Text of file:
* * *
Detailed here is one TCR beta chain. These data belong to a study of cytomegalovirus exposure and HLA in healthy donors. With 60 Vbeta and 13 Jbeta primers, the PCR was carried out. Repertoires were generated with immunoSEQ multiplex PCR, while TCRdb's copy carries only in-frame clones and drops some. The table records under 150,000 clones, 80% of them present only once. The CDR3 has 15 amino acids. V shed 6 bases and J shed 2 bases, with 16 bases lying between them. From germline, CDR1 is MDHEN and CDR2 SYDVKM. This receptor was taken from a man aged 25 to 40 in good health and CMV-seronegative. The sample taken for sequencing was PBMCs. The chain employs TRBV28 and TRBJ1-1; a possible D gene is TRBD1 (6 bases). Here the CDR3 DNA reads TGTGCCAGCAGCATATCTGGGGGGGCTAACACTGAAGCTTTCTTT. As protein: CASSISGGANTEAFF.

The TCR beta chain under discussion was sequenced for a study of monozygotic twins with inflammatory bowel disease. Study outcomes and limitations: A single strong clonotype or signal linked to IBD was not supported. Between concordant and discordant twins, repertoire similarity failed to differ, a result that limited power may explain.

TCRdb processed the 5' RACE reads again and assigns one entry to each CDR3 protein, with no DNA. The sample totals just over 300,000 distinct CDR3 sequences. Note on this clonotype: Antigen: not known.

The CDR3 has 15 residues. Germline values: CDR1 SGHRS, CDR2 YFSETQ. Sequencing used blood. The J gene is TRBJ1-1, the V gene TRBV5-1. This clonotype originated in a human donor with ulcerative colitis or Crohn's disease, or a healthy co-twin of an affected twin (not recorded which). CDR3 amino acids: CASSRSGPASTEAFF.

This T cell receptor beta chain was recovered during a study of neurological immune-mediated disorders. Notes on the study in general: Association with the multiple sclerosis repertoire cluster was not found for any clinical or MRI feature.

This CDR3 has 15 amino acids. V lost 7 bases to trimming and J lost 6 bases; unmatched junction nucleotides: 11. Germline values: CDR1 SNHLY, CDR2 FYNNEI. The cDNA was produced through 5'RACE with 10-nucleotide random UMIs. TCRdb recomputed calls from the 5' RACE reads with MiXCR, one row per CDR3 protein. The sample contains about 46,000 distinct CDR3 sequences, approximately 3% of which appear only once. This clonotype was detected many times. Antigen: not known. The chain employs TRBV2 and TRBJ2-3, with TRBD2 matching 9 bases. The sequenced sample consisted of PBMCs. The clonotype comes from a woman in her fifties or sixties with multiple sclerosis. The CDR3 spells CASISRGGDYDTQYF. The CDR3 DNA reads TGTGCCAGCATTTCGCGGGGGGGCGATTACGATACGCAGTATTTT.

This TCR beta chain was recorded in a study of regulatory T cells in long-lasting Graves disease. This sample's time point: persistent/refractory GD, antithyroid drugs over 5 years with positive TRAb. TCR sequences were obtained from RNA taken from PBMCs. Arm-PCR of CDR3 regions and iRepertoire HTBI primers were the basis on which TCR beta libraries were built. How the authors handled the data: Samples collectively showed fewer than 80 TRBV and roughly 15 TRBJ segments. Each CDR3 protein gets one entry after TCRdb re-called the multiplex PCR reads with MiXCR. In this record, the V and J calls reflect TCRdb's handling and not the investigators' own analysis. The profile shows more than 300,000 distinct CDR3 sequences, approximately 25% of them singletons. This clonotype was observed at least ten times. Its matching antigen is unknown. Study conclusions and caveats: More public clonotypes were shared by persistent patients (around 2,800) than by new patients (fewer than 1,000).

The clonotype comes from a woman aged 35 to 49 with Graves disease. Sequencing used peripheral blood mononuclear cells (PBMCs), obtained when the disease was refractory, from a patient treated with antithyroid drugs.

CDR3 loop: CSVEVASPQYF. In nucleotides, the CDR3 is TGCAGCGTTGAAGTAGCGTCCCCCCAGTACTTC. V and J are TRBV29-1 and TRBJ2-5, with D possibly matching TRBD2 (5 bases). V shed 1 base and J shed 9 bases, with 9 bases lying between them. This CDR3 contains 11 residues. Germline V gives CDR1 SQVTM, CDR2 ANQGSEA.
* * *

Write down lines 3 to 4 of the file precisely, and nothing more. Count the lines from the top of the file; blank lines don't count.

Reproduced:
TCRdb processed the 5' RACE reads again and assigns one entry to each CDR3 protein, with no DNA. The sample totals just over 300,000 distinct CDR3 sequences. Note on this clonotype: Antigen: not known.

The CDR3 has 15 residues. Germline values: CDR1 SGHRS, CDR2 YFSETQ. Sequencing used blood. The J gene is TRBJ1-1, the V gene TRBV5-1. This clonotype originated in a human donor with ulcerative colitis or Crohn's disease, or a healthy co-twin of an affected twin (not recorded which). CDR3 amino acids: CASSRSGPASTEAFF.